The Legend of Zelda: Tears of the Kingdom’s Jiukoum Shrine has got players all over the world talking about its difficulty. The shrine has proven to be a grueling challenge for many players thanks to the wealth of demanding puzzles that require creativity and flexible thinking.
In Tears of the Kingdom, there are a variety of different Shrines of Light located around Hyrule. Completing a Shrine of Light rewards Link with a Light of Blessing, which allows him to regain a portion of his original strength. Shrines have wide-ranging puzzles that are made to coincide with the breadth of Link’s abilities, and the difficulty of each shrine differs greatly. One of the shrines that is considered especially tough is Jiukoum Shrine.
Please note that this article details the location of Jiukoum Shrine as well as methods to complete it.
Jiukoum Shrine is located in the Popla Foothills area. It’s placed in a spot that’s easy to find, and you will likely come across it while wandering through the area. What’s unique about this shrine is that it’s almost like being tasked with constructing your own roller coaster. There are many rails set up within the shrine, and you ride along them using any kind of contraption that you can create with metal panels. Using the panels to ride the rails like a roller coaster makes for probably one of the most enjoyable shrines in the game. At the same time, this shrine is also incredibly difficult. Strictly speaking, it’s the final puzzle that is particularly punishing.
The final puzzle is also one that requires building a means to ride along rails. It looks simple at first glance but is actually far trickier than it seems. This is because there are two sets of rails at the starting point, but they come to an end halfway to your destination where you must then continue along a single set of rails. The problem is how to advance from the dual rails to the single one, and it has left players all over the world scratching their heads.
If you search for “ジウコウメ ” (Jiukoum) on Twitter in Japan, you will find many troubled players. What’s more, when you type Jiukoum into Google, one of the suggestions that pops up is “difficult.” That shows just how tall an order players are finding this shrine to be. Kotaku even wrote a feature on it, so it appears that both players in Japan and overseas are having a tough time of it.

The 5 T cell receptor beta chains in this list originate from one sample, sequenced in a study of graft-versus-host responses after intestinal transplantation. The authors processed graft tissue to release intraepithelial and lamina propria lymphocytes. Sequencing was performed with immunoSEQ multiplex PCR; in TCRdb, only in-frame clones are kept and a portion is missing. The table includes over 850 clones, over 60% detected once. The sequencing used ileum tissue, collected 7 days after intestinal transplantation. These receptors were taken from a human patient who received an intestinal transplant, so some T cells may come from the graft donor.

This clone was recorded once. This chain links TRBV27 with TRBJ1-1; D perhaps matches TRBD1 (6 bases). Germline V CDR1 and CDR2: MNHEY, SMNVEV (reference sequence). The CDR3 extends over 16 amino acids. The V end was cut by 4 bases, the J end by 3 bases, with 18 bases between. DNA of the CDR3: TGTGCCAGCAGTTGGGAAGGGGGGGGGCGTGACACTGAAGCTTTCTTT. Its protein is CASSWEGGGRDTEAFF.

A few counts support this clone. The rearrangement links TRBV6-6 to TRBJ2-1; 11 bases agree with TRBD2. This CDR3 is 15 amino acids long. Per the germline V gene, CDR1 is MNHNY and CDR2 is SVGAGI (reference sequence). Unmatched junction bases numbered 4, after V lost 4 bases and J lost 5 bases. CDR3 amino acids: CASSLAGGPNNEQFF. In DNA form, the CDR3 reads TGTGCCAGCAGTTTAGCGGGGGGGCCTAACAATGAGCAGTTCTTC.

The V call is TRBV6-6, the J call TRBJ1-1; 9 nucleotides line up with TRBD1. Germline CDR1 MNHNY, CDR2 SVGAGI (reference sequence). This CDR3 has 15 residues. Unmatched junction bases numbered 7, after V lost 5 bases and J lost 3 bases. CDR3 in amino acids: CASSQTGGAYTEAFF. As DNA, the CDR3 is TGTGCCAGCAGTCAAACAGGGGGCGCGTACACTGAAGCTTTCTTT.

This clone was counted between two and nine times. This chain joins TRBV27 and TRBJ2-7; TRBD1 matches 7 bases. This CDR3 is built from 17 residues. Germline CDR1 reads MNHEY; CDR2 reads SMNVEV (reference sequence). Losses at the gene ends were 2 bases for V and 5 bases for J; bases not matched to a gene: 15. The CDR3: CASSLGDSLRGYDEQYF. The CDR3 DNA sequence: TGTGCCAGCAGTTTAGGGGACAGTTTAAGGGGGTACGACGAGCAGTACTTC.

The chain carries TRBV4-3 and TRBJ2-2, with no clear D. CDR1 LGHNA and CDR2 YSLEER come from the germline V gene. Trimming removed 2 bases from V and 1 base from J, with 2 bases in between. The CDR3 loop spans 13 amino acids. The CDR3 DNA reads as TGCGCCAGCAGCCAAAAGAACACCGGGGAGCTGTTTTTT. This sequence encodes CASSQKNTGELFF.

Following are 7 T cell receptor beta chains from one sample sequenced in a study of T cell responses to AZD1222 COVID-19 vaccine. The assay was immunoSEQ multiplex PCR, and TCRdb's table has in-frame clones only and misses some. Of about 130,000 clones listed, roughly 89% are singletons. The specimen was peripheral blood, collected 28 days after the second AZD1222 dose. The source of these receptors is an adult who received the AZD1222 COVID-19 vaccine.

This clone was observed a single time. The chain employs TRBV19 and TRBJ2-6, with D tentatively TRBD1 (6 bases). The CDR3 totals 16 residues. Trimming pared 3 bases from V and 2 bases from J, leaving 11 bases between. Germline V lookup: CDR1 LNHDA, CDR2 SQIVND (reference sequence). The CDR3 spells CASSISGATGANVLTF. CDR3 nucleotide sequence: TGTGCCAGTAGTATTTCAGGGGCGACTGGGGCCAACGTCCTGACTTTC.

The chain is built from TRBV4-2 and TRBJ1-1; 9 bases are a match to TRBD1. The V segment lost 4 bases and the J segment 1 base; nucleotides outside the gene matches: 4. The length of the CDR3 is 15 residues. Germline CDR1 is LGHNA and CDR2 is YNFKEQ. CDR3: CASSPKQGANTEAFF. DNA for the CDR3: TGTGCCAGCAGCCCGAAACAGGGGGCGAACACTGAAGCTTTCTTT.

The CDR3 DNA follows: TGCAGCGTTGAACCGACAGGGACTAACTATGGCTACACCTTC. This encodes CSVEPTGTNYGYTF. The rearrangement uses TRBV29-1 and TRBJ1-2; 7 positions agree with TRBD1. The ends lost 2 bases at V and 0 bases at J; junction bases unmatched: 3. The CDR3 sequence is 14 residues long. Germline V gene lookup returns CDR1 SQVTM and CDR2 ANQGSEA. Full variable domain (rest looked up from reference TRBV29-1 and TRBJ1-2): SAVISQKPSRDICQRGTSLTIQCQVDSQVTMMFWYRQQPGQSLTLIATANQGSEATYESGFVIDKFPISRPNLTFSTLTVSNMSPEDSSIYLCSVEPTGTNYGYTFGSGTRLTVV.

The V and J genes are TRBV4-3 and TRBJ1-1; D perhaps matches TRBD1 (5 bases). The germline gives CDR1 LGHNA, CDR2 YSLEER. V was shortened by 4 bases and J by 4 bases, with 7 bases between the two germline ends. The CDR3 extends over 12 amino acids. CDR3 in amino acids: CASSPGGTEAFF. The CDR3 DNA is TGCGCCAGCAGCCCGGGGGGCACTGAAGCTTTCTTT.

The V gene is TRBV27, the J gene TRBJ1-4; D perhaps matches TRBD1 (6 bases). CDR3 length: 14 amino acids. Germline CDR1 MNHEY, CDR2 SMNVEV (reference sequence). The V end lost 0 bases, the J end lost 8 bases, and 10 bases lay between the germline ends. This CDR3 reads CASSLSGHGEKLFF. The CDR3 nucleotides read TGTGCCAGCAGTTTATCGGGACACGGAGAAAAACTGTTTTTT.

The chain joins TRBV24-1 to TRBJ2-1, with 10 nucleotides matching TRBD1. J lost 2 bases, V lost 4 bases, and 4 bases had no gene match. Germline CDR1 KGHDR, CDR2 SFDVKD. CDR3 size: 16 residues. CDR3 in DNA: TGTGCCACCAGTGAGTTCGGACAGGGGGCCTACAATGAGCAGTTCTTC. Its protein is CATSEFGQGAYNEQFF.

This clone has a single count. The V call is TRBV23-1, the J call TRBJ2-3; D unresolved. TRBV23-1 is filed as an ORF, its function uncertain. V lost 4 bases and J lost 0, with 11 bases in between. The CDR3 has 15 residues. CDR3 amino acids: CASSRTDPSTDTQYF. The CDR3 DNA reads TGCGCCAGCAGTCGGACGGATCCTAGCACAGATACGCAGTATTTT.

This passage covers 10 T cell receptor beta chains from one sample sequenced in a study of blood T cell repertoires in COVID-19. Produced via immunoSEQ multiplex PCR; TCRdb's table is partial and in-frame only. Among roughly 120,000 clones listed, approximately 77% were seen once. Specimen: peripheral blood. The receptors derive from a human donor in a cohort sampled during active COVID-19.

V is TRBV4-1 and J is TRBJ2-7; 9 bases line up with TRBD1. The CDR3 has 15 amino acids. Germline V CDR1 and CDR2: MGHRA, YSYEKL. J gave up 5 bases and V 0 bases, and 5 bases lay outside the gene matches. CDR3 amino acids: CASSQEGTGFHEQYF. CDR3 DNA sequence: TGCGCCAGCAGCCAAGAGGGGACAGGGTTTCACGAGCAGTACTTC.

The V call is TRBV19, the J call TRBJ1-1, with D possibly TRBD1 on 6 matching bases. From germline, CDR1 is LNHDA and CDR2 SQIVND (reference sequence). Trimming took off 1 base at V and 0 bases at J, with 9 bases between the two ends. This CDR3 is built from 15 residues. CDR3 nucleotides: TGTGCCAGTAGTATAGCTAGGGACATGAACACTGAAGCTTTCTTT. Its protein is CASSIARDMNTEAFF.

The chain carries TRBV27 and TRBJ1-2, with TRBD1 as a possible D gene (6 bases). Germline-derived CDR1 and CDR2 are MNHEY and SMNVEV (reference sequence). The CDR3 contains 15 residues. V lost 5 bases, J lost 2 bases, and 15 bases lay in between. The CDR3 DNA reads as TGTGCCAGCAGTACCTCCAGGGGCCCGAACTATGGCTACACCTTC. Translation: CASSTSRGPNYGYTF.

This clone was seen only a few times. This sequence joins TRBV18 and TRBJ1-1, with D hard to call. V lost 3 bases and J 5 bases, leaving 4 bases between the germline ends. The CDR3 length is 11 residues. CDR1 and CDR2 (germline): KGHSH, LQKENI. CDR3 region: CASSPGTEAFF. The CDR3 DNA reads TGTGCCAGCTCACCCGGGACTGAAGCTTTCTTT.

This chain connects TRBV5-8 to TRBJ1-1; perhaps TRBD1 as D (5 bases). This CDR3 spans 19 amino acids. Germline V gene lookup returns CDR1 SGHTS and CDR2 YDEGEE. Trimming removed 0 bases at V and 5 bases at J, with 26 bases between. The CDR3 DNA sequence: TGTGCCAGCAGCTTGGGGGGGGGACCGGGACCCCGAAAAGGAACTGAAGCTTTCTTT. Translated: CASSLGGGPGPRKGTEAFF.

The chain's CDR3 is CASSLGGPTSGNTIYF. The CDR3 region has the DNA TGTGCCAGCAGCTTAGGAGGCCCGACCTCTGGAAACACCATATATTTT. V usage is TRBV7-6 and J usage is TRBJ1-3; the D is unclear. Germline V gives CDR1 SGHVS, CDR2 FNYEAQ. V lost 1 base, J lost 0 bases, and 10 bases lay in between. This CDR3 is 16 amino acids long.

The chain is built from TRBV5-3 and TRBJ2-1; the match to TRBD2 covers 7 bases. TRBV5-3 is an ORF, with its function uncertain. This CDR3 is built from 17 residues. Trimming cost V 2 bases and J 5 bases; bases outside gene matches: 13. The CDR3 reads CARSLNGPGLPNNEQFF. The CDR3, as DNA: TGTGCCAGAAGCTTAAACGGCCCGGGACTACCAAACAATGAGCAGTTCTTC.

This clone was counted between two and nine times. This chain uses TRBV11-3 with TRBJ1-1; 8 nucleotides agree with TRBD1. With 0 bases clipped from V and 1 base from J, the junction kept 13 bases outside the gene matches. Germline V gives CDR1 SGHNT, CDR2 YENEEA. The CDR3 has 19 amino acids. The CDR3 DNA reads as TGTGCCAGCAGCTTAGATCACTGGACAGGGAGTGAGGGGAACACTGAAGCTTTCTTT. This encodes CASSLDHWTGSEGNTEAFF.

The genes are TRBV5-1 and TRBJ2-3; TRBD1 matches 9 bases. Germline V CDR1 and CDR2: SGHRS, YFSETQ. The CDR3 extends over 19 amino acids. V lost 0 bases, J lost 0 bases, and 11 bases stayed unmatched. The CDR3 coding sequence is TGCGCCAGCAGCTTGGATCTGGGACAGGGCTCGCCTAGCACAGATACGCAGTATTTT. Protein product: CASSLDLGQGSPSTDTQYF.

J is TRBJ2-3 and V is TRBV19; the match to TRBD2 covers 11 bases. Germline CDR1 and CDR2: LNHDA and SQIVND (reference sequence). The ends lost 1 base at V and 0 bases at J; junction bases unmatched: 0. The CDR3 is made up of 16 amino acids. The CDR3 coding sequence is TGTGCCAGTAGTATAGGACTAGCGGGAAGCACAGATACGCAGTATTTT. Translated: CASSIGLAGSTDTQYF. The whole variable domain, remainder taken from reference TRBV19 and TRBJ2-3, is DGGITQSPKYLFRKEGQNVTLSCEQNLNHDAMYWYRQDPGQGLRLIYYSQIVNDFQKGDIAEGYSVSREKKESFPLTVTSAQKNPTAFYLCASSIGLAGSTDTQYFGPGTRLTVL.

So how do you solve it? Well, there are many ways to do it. Some overcome the challenge using wind power, while others use shield surfing to get past the rails in a more devious manner. Some even make two different objects to ride on and force their way across, and others use the tried-and-true method of avoiding the puzzle completely by just building a really long bridge. Every player has their own approach.
Despite how hard it may look, the solution is exceedingly simple. You just need to make a platform with three “legs.” Attach three panels equally spaced apart to the bottom of the panel on which you stand, and then attach Fan Zonai Devices on top to push yourself along. The outer “legs” will slide along the outer rails, and then when those rails end, the middle “leg” will enter and slide along the single rail with no issue.
With such a simple solution, why is it that so many players are stumped? The reason is that they have been “trained” to think a certain way. The majority of the other rail puzzles have instilled the idea that the solution often involves using only one of the rails or building a platform that has only one or two “legs.” The more that a player has gotten used to doing things this way, the more trouble that they seem to have with the Jiukoum puzzle. I (the original author of this article) was also one such player, and found the shrine to be incredibly interesting because of how it took advantage of my assumptions. As an aside, there was a player who used shield surfing to speedrun Jiukoum Shrine in only 22 seconds. I suppose that as long as it gets you to the end, anything goes.
The Legend of Zelda: Tears of the Kingdom is currently available for the Nintendo Switch.
Written by. Marco Farinaccia based on the original Japanese article (original article’s publication date: 2023-06-05 20:28 JST)